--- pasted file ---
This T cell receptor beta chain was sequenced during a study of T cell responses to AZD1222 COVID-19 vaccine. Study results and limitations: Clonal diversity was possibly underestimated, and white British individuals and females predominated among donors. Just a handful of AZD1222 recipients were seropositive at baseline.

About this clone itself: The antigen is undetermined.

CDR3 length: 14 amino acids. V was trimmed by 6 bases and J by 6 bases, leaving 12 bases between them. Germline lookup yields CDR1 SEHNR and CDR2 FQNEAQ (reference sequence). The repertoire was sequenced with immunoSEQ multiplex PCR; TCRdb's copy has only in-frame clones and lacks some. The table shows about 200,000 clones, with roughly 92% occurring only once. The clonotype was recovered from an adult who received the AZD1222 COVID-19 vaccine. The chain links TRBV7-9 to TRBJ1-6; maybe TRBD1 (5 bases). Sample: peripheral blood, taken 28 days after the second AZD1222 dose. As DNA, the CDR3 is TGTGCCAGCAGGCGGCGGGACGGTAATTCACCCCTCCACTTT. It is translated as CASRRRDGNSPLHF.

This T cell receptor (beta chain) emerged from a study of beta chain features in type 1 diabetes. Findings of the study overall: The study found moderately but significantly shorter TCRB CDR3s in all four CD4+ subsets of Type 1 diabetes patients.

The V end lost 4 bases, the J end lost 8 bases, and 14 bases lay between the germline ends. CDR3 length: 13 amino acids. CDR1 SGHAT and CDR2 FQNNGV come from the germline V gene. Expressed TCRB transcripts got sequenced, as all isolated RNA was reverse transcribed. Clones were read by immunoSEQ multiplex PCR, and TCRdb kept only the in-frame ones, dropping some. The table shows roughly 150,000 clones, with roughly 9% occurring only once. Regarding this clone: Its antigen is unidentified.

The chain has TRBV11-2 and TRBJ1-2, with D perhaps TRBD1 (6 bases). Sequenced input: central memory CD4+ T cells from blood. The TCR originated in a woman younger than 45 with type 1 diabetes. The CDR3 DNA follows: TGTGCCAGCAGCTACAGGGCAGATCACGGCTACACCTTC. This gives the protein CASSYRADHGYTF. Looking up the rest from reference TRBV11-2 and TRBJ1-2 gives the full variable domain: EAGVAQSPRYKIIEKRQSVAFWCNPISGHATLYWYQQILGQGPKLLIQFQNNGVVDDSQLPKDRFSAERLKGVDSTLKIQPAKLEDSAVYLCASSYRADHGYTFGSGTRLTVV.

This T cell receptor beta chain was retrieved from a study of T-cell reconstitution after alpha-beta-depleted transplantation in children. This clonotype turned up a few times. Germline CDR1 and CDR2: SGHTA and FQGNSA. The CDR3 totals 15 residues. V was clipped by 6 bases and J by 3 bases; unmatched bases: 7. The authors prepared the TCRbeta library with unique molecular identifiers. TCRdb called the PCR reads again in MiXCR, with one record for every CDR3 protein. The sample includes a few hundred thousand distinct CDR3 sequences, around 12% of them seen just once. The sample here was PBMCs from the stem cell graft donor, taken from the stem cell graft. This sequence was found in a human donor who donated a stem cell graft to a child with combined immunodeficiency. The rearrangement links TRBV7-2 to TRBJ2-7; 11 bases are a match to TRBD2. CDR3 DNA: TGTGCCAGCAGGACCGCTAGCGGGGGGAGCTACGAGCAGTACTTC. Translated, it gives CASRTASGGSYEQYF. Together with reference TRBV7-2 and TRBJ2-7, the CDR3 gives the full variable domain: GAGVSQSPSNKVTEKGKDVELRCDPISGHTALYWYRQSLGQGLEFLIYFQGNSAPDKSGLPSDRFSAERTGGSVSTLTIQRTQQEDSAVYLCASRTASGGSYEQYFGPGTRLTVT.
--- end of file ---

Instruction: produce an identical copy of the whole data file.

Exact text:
This T cell receptor beta chain was sequenced during a study of T cell responses to AZD1222 COVID-19 vaccine. Study results and limitations: Clonal diversity was possibly underestimated, and white British individuals and females predominated among donors. Just a handful of AZD1222 recipients were seropositive at baseline.

About this clone itself: The antigen is undetermined.

CDR3 length: 14 amino acids. V was trimmed by 6 bases and J by 6 bases, leaving 12 bases between them. Germline lookup yields CDR1 SEHNR and CDR2 FQNEAQ (reference sequence). The repertoire was sequenced with immunoSEQ multiplex PCR; TCRdb's copy has only in-frame clones and lacks some. The table shows about 200,000 clones, with roughly 92% occurring only once. The clonotype was recovered from an adult who received the AZD1222 COVID-19 vaccine. The chain links TRBV7-9 to TRBJ1-6; maybe TRBD1 (5 bases). Sample: peripheral blood, taken 28 days after the second AZD1222 dose. As DNA, the CDR3 is TGTGCCAGCAGGCGGCGGGACGGTAATTCACCCCTCCACTTT. It is translated as CASRRRDGNSPLHF.

This T cell receptor (beta chain) emerged from a study of beta chain features in type 1 diabetes. Findings of the study overall: The study found moderately but significantly shorter TCRB CDR3s in all four CD4+ subsets of Type 1 diabetes patients.

The V end lost 4 bases, the J end lost 8 bases, and 14 bases lay between the germline ends. CDR3 length: 13 amino acids. CDR1 SGHAT and CDR2 FQNNGV come from the germline V gene. Expressed TCRB transcripts got sequenced, as all isolated RNA was reverse transcribed. Clones were read by immunoSEQ multiplex PCR, and TCRdb kept only the in-frame ones, dropping some. The table shows roughly 150,000 clones, with roughly 9% occurring only once. Regarding this clone: Its antigen is unidentified.

The chain has TRBV11-2 and TRBJ1-2, with D perhaps TRBD1 (6 bases). Sequenced input: central memory CD4+ T cells from blood. The TCR originated in a woman younger than 45 with type 1 diabetes. The CDR3 DNA follows: TGTGCCAGCAGCTACAGGGCAGATCACGGCTACACCTTC. This gives the protein CASSYRADHGYTF. Looking up the rest from reference TRBV11-2 and TRBJ1-2 gives the full variable domain: EAGVAQSPRYKIIEKRQSVAFWCNPISGHATLYWYQQILGQGPKLLIQFQNNGVVDDSQLPKDRFSAERLKGVDSTLKIQPAKLEDSAVYLCASSYRADHGYTFGSGTRLTVV.

This T cell receptor beta chain was retrieved from a study of T-cell reconstitution after alpha-beta-depleted transplantation in children. This clonotype turned up a few times. Germline CDR1 and CDR2: SGHTA and FQGNSA. The CDR3 totals 15 residues. V was clipped by 6 bases and J by 3 bases; unmatched bases: 7. The authors prepared the TCRbeta library with unique molecular identifiers. TCRdb called the PCR reads again in MiXCR, with one record for every CDR3 protein. The sample includes a few hundred thousand distinct CDR3 sequences, around 12% of them seen just once. The sample here was PBMCs from the stem cell graft donor, taken from the stem cell graft. This sequence was found in a human donor who donated a stem cell graft to a child with combined immunodeficiency. The rearrangement links TRBV7-2 to TRBJ2-7; 11 bases are a match to TRBD2. CDR3 DNA: TGTGCCAGCAGGACCGCTAGCGGGGGGAGCTACGAGCAGTACTTC. Translated, it gives CASRTASGGSYEQYF. Together with reference TRBV7-2 and TRBJ2-7, the CDR3 gives the full variable domain: GAGVSQSPSNKVTEKGKDVELRCDPISGHTALYWYRQSLGQGLEFLIYFQGNSAPDKSGLPSDRFSAERTGGSVSTLTIQRTQQEDSAVYLCASRTASGGSYEQYFGPGTRLTVT.